A bit of a background on patching and what’s its used to treat: Patching is used to treat what they call amblyopia, most of you probably know this as “lazy eye.” The patching treats the amblyopia or “Lazy Eye” by covering the eye with better vision and forcing the weaker eye to work and make better connections within the brain. It’s very important to treat amblyopia as early as possible to avoid vision loss. In Atlas’ case the vision in his “bad” eye will likely always be minimal, but we want to do as much we can to keep his vision as strong as possible.

Thanks to another patching mom on IG, I learned August is amblyopia awareness month. So if you see a kid with an eye patch, don’t fret. More than likely they are just strengthening their eye and have no injury. People always assume my boy had surgery, or some kind of injury, that’s not the case.

So to all those groovy patching kids in the world, rock those patches!!

Channeling a “Healer”

My mother in law recently went to a channeling and was told that Atlas will be a “healer”. While I don’t necessarily believe in that kind of spirituality , I do believe there is truth in this statement. I truly feel both my children are healers. starting back to 3 and half years ago when Sage was first born, even before she was born. My mothers cancer diagnosis followed my pregnancy pretty closely, my pregnancy was a source of strength and something special to look forward to for our family. Unfortunately my mother passed away less than two weeks after Sage’s birth, but her birth was a source of healing for both my mother and I. knowing Sage was coming helped give mom strength to keep going. The day we were released from the hospital Sage was able to visit her grandmother at the nursing home. That was a healing moment if I have ever seen one, the look of peace and happiness on my mothers face was amazing. although it was extremely emotional and bittersweet for myself, knowing that they were able to meet was the start of my continued healing from losing my mother. Beyond that Sage just brings so much light and joy to the world, it can heal even the darkest of days. She has been such a light in our families.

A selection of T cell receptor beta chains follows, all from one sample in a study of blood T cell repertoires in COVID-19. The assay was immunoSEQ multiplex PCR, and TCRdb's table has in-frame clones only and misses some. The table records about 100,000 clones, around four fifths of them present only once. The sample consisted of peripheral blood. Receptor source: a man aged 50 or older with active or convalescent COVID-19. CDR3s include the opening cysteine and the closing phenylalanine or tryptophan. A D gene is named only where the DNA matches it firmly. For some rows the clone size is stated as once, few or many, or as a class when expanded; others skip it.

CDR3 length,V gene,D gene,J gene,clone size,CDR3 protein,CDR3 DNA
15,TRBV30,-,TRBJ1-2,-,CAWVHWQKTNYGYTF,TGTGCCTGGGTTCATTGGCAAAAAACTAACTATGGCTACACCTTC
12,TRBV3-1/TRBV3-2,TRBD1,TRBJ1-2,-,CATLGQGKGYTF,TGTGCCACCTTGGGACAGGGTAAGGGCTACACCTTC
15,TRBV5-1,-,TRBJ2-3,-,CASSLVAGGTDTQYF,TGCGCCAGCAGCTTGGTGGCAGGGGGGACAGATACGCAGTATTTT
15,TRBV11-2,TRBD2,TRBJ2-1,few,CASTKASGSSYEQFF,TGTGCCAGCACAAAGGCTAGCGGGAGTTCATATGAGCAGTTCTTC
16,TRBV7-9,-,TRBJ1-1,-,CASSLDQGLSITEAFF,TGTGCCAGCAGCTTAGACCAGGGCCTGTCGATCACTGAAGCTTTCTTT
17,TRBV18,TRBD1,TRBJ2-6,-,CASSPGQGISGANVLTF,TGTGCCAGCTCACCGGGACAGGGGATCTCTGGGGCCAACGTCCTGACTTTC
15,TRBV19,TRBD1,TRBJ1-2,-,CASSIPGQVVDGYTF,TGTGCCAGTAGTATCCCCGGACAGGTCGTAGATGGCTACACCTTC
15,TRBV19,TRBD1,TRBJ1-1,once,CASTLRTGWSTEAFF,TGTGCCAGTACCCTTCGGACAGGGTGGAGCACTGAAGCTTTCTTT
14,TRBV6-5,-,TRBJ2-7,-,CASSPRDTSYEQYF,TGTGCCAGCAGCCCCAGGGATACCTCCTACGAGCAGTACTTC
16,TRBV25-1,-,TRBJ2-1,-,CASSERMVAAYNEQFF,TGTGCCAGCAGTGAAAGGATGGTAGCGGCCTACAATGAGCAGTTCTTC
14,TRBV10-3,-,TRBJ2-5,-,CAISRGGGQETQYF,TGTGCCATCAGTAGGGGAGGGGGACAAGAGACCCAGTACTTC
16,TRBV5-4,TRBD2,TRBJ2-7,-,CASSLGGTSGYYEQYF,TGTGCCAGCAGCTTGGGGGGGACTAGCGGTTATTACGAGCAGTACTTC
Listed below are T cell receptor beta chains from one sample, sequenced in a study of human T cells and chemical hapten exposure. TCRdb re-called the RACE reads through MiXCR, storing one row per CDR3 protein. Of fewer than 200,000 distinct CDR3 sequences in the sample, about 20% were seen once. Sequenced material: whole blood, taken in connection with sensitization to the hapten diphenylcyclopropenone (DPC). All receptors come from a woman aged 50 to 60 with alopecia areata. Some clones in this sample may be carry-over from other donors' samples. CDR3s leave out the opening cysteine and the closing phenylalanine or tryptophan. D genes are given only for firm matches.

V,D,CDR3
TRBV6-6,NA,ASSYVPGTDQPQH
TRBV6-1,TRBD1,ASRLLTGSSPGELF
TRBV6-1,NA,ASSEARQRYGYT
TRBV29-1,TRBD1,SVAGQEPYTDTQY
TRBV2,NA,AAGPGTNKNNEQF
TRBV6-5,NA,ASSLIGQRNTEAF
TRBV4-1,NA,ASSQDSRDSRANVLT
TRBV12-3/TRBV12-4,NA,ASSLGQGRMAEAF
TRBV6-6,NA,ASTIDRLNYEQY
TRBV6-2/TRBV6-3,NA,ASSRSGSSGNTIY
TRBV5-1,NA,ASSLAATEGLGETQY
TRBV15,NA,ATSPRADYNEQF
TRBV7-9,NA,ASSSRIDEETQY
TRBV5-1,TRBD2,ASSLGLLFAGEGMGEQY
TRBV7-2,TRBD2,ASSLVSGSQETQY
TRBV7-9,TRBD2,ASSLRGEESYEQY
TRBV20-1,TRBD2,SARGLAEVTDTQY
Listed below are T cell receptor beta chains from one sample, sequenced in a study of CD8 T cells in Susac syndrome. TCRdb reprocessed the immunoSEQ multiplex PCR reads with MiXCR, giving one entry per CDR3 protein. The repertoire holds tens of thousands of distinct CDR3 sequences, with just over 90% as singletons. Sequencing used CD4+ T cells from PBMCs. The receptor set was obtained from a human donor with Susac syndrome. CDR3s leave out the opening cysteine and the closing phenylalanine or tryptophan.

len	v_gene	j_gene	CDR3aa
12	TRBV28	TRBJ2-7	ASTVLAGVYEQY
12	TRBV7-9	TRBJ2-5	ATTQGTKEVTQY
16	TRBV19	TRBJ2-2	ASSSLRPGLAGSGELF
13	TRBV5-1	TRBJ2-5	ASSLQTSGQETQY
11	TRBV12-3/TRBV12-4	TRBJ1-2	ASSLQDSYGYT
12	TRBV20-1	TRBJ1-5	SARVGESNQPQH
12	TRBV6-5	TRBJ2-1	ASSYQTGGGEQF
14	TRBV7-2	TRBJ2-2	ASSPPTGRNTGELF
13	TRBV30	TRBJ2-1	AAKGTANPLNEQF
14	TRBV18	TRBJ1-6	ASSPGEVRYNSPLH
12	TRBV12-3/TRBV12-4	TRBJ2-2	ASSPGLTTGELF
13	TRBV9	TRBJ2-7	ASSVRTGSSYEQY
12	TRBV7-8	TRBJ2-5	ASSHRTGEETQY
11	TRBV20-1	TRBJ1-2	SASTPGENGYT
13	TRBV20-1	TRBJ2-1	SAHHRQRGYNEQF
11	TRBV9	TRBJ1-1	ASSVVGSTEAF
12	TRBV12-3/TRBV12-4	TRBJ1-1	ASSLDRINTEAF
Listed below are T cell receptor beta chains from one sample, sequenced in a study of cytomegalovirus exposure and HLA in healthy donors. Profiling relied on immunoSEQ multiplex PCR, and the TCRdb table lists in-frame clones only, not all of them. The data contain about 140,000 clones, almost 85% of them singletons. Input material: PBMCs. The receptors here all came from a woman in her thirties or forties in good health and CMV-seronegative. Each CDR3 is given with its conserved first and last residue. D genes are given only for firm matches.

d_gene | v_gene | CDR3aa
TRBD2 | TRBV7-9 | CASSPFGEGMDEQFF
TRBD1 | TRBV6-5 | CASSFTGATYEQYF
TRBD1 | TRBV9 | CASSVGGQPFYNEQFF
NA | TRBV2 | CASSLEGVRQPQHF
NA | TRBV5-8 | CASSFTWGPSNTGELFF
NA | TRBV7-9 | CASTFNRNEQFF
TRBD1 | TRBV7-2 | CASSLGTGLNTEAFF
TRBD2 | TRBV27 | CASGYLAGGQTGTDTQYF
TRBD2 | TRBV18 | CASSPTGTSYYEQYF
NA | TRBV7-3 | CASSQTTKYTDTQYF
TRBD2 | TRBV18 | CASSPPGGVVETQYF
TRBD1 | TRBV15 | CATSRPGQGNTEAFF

Circling back to Atlas, I absolutely see him as a healer. He was our ‘unexpected” child, I wasn’t actively trying to conceive but I wasn’t actively preventing it either. At first his glaucoma diagnosis was a hard pill to swallow, it still is, but I know he is going to be a healer.He will do great things.  This blog is part of our healing, writing has always been v therapeutic for me, though for many years I took a break. Part of why I started this blog was to heal personally, and help other parents, children, and families with congenital glaucoma heal and deal. I have a vision that my boys adorable face, can be the face of Congenital Glaucoma and bring awareness and enlightenment to this relatively  rare issue. I want  our family to be a face for,  and a source of encouragement to other Congenital Glaucoma children and families. No matter the end result or how well his vision turns out to be, he is healed. He is a happy well adjusted little boy, with an immense amount of love and support that we couldn’t be more grateful for. Everyday he is healing, getting smarter , stronger and healing those around him with his infectious personality and cuteness.